Out of those sessions, however, Rafferty and Egan put together the original lineup of Stealers Wheel, which was one of the most promising (and rewarding) pop/rock outfits of the mid-'70s. Unfortunately, Stealers Wheel's lineup and legal history were complicated enough to keep various lawyers well paid for much of the middle of the decade. Rafferty was in the group, then out, then in again as the lineup kept shifting. Their first album was a success, the single "Stuck in the Middle with You" a huge hit, but nothing after that clicked commercially, and by 1975 the group was history. Three years of legal battles followed, sorting out problems between Rafferty and his management.

Finally, in 1978, Rafferty was free to record again, and he signed to United Artists Records. That year, he cut City to City, a melodic yet strangely enigmatic album that topped the charts in America, put there by the success of the song "Baker Street." The song itself was a masterpiece of pop production, Rafferty's Paul McCartney-like vocals carrying a haunting central melody with a mysterious and yearning lyric, backed by a quietly thumping bass, tinkling celeste, and understated keyboard ornamentation, and then Raphael Ravenscroft's sax, which you got a taste of in the opening bars, rises up behind some heavily amplified electric guitars. It was sophisticated '70s pop/rock at its best (and better yet, it wasn't disco!) and it dominated the airwaves for months in 1978, narrowly missing the number one spot in England but selling millions of copies and taking up hundreds of cumulative hours of radio time.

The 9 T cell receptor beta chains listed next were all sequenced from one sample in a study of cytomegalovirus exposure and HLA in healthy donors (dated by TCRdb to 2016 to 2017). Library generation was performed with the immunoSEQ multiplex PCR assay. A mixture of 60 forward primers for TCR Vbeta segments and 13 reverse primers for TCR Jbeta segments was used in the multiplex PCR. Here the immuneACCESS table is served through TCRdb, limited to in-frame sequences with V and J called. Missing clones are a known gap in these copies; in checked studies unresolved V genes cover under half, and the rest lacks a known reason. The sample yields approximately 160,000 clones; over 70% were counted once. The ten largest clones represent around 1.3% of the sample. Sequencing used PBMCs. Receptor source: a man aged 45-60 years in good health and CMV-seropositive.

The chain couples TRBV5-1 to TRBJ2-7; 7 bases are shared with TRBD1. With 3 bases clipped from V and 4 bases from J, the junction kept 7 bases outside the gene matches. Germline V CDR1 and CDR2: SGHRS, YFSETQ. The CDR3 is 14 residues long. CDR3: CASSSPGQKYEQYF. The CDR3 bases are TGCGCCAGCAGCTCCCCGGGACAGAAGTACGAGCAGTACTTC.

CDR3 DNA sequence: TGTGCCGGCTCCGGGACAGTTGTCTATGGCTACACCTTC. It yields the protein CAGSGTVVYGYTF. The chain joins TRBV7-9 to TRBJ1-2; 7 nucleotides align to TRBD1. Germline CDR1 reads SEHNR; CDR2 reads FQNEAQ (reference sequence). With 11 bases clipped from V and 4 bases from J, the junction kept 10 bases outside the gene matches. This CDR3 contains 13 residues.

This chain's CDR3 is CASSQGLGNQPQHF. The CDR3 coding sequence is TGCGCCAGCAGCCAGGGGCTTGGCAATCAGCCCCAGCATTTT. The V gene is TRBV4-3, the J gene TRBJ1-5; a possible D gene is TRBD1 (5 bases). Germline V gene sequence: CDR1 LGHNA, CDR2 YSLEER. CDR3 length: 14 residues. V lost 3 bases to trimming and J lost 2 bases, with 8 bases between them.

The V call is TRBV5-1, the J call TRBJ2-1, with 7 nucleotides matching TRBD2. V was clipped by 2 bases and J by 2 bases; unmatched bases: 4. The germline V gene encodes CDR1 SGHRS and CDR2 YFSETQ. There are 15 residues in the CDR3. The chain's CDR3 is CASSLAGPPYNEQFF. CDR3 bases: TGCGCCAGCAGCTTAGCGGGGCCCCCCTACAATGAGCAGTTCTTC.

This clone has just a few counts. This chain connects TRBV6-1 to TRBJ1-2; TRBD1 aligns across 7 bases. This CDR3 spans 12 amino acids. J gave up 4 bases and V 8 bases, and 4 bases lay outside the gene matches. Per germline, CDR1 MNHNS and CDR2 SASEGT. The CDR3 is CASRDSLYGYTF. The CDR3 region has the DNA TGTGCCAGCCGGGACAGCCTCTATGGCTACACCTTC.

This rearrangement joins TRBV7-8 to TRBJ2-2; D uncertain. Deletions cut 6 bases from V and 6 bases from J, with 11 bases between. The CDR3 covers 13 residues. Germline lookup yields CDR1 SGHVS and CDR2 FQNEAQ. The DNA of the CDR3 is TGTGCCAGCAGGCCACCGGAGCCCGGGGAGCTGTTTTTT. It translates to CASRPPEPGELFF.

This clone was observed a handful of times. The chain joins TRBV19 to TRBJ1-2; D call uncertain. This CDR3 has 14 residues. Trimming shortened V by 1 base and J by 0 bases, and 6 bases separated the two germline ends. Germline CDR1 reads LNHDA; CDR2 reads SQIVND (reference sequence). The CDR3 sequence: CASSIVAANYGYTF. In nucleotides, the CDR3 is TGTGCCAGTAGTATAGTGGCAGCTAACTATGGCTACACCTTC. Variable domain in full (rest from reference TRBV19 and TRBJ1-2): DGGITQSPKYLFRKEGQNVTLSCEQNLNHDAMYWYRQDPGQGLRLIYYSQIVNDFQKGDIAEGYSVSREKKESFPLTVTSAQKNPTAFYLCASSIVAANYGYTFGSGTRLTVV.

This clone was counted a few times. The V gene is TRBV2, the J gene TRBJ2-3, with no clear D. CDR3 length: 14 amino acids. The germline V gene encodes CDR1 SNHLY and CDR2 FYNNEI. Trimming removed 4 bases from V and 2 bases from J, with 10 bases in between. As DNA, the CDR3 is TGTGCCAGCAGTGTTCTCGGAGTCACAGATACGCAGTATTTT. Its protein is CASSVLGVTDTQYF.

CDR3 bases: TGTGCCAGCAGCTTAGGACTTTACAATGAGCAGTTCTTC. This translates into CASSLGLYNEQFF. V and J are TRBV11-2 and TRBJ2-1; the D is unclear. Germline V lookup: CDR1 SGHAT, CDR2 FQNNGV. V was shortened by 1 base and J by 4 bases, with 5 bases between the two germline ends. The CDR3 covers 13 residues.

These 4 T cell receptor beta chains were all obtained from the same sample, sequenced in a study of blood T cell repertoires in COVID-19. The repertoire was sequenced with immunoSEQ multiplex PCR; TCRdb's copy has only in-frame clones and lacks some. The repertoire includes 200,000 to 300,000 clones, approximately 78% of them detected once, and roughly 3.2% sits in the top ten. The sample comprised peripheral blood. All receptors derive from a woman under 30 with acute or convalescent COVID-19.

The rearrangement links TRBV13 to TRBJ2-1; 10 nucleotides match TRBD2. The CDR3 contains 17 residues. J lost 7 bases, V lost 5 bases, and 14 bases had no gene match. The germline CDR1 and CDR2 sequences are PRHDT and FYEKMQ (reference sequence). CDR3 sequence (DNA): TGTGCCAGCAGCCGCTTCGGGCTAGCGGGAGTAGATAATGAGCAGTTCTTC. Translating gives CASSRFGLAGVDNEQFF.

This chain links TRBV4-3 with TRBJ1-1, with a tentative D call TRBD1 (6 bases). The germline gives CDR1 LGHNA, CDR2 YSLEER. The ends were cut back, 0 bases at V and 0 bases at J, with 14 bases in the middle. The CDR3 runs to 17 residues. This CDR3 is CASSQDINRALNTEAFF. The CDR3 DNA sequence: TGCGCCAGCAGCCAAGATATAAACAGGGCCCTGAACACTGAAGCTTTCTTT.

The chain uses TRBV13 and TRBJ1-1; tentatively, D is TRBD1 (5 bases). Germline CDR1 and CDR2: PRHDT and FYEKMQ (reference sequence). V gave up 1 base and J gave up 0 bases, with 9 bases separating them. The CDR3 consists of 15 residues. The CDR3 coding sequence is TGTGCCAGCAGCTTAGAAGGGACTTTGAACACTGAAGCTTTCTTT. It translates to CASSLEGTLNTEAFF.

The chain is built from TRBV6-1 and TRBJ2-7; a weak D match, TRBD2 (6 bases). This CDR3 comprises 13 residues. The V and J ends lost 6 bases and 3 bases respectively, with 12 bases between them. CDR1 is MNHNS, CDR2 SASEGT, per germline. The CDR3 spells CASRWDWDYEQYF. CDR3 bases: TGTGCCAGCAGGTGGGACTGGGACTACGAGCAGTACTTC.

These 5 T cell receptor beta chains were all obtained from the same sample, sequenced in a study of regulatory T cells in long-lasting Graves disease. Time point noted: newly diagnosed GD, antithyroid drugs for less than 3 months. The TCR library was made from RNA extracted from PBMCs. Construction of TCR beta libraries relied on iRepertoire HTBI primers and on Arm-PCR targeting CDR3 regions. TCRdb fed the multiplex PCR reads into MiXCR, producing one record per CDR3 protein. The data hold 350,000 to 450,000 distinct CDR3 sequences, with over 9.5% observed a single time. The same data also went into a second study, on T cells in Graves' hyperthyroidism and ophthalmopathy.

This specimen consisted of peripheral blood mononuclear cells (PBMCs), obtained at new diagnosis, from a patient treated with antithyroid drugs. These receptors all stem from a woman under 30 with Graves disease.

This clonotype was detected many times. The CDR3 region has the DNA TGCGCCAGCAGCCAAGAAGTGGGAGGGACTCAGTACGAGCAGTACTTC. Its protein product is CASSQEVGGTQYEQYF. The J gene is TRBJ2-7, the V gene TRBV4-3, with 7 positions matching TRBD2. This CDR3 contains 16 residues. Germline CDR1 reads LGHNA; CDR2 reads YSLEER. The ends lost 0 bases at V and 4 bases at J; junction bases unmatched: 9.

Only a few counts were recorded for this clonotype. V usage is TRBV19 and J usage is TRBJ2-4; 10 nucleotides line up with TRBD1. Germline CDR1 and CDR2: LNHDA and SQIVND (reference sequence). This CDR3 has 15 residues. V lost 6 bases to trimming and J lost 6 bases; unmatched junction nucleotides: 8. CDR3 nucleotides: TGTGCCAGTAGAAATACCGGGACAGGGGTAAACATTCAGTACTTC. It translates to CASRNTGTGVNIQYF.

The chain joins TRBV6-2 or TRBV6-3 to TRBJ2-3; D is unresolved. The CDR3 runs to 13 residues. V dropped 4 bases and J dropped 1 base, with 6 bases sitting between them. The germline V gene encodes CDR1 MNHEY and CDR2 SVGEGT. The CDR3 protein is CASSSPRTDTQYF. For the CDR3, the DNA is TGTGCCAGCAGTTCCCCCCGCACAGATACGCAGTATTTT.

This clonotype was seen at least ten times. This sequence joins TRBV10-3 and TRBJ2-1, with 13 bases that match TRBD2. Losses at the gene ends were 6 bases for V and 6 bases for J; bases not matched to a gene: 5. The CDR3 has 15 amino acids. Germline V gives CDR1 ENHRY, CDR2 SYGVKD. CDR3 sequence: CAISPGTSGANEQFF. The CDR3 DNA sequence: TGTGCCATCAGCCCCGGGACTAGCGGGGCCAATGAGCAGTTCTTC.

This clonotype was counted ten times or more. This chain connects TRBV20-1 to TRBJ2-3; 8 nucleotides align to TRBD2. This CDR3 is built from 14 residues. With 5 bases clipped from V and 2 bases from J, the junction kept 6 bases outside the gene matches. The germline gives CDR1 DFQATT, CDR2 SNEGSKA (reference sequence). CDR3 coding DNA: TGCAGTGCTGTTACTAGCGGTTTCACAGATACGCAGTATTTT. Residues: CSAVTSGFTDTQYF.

The publisher and the record company couldn't have been happier. Everyone concerned was thrilled, until it became clear that Rafferty -- who had a reclusive and iconoclastic streak -- was not going to tour America to support the album. The album, which finally reached number one, might've gone double-platinum and meant it (lots of records were shipped platinum in those days, only eventually to return 90-percent of those copies) had Rafferty toured. His next record, Night Owl (1979), also charted well and got good reviews, but the momentum that had driven City to City to top-selling status wasn't there, and Snakes & Ladders (1980), his next record, didn't sell nearly as well. Ironically, around this time, Rafferty's brother Jim was signed to a recording contract by Decca-London, a label that wasn't long for this world -- something that Gerry would soon have to face about his own situation at United Artists.